Rose Wylie is why we need artists. The British painter’s late-career show here at the Serpentine (she’s 83 now, and has only found real recognition in the past few decades) is full of film stars, sportsmen, ducks and dancers. Everyday life, pop culture, war, it’s all squidged in here. Do we really need more pop paintings filled with clever conceptual references to disposable culture in our lives? If Wylie is making them, then yes please. Because she condenses life down, figures out its essentials, then summarises, reframes and forces you to see new things in old crap.
When she paints footballers in her cartoonish, naïve, rough, bold style, she’s picking out things you barely notice: the twitchiness of Ronaldinho, the shapelessness of Wayne Rooney, the relative vastness of Jens Lehmann. Her film references act as a visual diary of the culture she consumes, but everything gets mashed up – scenes are repeated, actors’ names get muddled. One massive work casts black Second World War bombers over the Serpentine itself, memories from Wylie’s own childhood. It’s oppressive and nasty, undercut by great big ducks painted beneath.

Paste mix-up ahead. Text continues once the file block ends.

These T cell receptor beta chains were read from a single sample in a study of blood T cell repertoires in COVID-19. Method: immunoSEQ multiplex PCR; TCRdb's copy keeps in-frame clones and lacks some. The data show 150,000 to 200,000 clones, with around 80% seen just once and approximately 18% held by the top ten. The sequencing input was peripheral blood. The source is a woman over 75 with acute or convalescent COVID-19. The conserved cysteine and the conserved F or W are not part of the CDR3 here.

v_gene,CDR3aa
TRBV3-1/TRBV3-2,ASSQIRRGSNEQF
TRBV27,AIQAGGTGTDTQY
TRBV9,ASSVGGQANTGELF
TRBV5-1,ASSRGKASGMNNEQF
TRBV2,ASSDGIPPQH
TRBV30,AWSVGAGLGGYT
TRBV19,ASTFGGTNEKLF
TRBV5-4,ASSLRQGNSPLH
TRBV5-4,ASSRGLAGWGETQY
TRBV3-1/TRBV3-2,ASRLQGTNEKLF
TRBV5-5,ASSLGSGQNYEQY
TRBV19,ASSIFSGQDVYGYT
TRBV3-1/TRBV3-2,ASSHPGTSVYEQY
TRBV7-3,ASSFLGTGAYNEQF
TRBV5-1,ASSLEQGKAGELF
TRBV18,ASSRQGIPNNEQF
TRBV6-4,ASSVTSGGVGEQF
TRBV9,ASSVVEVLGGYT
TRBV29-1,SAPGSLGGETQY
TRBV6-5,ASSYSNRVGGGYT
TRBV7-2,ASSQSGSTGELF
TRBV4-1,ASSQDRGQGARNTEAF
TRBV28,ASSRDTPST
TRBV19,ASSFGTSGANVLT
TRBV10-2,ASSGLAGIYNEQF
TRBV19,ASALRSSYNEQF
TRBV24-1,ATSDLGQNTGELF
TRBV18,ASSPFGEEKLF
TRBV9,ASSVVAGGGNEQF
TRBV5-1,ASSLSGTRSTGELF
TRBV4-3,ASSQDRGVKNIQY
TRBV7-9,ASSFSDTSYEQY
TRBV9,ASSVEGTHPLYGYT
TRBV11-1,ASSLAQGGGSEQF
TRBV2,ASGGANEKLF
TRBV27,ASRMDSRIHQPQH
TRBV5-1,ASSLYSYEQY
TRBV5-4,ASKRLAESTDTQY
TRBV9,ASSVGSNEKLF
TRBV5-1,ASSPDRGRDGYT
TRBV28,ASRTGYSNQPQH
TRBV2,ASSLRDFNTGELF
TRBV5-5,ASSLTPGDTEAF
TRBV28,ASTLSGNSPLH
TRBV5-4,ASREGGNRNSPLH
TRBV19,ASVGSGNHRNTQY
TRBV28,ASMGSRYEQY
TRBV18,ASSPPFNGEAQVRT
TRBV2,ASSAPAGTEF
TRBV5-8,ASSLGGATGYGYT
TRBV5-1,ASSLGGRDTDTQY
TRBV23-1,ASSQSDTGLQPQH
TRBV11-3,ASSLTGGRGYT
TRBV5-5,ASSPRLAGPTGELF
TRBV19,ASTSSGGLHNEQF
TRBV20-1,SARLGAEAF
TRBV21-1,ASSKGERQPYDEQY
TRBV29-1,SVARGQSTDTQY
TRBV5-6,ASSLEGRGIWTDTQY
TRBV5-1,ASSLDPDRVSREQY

She sees the silliness in pop, the sadness in an empty park bench, the elegance of a tennis match and the brutality of war because they’re all part of, you know, living.
Wylie doesn’t want you to talk about her age, but it matters. These paintings feel free, unconstrained. The kids are gone, society’s expectations have been cast aside, any ideas of success or some highfalutin art career have been abandoned, all that’s left is to make whatever she wants. Go big, go silly, do anything. It doesn’t matter, it’s her life, her art. That why there are film and sport references, ducks, words, dancing – it’s Wylie’s life, captured feverishly, aggressively, without a single care given for what anyone thinks. How liberating is that?
That’s why one of the best works here is just a giant mouth eating an enormous chocolate biscuit. Wiley knows what the good shit in life is, and she’ll make art about it if she wants to. It’s a whole show of 'why the hell not': freedom and aesthetics, all bundled together.